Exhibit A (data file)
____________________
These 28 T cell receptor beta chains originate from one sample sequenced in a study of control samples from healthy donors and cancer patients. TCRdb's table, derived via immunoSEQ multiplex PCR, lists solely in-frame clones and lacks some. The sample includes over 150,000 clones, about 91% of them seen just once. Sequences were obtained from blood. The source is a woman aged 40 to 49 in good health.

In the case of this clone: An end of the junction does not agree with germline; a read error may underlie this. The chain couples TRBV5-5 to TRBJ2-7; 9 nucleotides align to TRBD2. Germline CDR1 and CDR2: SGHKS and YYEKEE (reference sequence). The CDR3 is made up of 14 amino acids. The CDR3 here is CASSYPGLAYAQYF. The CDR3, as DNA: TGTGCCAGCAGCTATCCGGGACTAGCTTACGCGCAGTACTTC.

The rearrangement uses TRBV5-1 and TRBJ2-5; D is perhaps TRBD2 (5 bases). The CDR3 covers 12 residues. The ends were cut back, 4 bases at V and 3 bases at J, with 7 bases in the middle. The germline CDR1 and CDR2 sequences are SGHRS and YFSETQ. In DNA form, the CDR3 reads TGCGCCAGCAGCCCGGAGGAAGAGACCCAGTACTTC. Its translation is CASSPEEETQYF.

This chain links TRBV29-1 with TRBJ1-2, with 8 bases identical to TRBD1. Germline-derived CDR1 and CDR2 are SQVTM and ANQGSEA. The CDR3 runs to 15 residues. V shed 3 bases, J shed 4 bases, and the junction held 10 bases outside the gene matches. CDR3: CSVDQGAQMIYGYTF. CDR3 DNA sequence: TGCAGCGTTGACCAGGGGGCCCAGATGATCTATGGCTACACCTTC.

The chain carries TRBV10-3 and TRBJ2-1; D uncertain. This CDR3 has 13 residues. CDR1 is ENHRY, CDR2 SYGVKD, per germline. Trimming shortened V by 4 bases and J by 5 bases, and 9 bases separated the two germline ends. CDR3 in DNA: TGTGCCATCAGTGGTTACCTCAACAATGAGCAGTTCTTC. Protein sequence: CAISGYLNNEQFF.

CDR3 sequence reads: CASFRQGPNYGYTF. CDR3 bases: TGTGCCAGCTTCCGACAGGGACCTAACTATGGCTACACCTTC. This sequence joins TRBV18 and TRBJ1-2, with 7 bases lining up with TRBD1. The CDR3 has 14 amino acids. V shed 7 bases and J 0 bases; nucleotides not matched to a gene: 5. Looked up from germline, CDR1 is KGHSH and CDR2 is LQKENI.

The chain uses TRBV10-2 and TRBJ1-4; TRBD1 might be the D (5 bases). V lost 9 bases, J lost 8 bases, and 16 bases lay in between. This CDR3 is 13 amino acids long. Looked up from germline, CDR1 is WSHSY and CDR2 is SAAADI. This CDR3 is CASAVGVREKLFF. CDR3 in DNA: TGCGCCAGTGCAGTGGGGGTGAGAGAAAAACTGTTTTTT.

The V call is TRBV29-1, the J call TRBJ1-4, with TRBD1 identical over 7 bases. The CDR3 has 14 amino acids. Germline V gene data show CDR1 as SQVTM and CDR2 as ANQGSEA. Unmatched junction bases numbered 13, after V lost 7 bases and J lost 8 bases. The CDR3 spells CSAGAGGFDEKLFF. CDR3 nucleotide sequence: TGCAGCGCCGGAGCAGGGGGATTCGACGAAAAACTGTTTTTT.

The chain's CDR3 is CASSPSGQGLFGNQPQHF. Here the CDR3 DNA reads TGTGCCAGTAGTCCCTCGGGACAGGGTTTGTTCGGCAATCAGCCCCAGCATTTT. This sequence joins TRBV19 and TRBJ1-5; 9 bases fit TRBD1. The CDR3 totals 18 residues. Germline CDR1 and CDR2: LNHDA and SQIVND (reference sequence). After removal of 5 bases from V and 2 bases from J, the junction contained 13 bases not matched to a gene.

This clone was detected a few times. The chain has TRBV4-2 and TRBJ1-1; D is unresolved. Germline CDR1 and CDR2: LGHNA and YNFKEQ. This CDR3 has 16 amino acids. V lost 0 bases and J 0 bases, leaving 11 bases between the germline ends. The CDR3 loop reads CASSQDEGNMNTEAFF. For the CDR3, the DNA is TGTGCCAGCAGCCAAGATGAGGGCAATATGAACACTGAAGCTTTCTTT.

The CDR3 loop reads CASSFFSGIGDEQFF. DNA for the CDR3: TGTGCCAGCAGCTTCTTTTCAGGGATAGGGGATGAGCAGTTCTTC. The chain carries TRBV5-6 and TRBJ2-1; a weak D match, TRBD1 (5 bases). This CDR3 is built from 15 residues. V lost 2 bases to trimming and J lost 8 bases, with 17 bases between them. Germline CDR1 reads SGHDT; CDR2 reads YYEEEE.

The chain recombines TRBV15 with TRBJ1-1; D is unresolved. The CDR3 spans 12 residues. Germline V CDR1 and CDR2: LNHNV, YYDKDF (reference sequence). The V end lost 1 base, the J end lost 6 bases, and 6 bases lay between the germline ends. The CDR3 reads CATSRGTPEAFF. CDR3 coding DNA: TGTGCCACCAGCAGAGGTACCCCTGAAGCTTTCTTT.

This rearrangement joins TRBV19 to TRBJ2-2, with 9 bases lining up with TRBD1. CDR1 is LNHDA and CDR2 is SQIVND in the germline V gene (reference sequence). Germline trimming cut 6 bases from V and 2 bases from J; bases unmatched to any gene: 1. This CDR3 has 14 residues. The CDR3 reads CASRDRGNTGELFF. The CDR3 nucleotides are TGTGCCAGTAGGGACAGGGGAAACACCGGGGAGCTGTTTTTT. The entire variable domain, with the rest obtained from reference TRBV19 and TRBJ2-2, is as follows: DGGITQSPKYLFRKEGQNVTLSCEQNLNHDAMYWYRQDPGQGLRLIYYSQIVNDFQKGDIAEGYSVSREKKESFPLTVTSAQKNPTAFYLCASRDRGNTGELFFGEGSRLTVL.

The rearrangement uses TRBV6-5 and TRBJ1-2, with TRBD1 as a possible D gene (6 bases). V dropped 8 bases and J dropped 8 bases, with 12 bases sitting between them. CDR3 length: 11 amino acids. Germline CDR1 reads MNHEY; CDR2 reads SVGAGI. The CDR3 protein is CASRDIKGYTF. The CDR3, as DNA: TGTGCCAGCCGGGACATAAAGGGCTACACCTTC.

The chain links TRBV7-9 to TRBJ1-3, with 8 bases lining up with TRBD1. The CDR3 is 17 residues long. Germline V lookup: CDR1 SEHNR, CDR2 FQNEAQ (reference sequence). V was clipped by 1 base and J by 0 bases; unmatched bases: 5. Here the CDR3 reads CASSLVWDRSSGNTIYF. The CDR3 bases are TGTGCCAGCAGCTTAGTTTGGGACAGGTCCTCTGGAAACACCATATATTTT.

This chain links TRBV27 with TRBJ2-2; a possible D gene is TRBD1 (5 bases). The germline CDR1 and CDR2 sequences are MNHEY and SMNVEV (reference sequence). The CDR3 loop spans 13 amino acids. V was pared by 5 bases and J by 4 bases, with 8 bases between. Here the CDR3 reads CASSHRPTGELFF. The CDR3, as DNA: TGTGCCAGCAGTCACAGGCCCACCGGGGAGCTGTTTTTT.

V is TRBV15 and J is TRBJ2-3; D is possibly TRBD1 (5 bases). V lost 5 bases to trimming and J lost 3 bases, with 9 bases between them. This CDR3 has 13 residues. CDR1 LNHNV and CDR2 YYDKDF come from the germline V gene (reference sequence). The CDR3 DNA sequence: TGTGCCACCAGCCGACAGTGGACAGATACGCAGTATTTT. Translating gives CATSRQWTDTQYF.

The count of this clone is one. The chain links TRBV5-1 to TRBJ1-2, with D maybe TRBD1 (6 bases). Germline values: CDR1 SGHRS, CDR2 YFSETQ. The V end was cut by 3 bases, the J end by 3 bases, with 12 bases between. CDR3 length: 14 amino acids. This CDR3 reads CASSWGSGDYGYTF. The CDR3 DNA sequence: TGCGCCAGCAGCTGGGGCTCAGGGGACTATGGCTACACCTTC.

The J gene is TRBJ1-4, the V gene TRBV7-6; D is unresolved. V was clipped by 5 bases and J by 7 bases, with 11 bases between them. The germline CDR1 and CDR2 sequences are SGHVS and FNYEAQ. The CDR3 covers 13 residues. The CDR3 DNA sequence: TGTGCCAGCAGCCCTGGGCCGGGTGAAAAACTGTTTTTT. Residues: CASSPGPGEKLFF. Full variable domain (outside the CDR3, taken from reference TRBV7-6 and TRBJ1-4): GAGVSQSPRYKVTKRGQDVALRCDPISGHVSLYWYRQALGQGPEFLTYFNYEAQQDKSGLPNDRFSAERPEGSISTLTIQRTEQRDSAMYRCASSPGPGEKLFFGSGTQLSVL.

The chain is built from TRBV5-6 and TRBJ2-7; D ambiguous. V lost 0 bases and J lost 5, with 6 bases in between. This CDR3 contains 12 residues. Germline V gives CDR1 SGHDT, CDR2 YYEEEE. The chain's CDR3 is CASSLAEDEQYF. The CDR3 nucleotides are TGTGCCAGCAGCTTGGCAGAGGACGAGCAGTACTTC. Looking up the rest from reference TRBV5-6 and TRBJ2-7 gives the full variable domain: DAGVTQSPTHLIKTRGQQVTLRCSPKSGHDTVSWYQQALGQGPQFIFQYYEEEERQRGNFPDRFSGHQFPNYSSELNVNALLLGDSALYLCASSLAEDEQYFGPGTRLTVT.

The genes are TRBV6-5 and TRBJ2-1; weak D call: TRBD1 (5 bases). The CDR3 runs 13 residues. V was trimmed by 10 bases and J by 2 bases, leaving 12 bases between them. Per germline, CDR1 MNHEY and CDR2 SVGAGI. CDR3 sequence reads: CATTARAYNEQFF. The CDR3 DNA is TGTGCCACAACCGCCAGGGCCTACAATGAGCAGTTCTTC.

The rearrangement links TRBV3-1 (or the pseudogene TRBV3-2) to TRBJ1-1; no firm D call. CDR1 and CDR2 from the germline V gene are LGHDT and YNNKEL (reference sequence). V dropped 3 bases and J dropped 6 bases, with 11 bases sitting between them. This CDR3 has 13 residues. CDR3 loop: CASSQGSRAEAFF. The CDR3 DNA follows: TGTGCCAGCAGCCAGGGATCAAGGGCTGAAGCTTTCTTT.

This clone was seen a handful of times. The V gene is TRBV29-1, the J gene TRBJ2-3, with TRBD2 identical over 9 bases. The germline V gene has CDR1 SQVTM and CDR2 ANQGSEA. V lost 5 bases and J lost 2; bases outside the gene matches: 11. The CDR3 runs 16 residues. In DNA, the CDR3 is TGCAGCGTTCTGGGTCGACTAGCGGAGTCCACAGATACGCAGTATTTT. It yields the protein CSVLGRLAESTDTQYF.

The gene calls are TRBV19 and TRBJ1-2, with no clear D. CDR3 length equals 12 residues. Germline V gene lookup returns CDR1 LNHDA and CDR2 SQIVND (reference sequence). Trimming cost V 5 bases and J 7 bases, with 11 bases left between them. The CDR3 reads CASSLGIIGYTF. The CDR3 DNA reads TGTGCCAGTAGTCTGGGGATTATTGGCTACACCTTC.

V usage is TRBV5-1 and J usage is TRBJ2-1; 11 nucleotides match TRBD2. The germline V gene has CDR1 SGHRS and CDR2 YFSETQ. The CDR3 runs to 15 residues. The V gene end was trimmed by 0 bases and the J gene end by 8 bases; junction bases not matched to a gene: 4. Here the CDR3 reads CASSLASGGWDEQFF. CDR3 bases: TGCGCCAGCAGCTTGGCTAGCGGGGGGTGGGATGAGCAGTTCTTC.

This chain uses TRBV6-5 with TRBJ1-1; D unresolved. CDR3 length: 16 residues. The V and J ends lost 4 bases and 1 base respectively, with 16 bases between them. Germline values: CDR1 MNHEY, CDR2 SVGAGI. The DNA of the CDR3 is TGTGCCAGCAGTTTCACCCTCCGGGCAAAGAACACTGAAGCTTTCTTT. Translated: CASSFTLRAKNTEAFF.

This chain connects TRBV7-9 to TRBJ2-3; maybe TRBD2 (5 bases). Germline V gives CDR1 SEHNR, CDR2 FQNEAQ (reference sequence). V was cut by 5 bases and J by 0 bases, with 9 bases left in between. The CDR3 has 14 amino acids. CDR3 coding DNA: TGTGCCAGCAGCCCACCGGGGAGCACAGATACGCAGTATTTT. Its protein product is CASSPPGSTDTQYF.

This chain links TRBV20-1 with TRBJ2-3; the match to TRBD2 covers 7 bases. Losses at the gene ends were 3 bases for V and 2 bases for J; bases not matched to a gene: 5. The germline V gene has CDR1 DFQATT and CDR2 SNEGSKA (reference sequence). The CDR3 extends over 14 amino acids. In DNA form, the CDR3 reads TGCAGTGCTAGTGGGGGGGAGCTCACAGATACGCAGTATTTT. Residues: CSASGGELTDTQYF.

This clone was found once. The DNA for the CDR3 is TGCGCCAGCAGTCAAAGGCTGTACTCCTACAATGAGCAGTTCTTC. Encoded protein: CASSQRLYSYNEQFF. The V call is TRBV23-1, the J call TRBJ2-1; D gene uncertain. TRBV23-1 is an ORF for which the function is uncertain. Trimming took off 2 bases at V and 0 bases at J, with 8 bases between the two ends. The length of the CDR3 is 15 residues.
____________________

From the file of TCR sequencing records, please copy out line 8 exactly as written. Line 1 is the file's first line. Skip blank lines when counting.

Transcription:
The V call is TRBV29-1, the J call TRBJ1-4, with TRBD1 identical over 7 bases. The CDR3 has 14 amino acids. Germline V gene data show CDR1 as SQVTM and CDR2 as ANQGSEA. Unmatched junction bases numbered 13, after V lost 7 bases and J lost 8 bases. The CDR3 spells CSAGAGGFDEKLFF. CDR3 nucleotide sequence: TGCAGCGCCGGAGCAGGGGGATTCGACGAAAAACTGTTTTTT.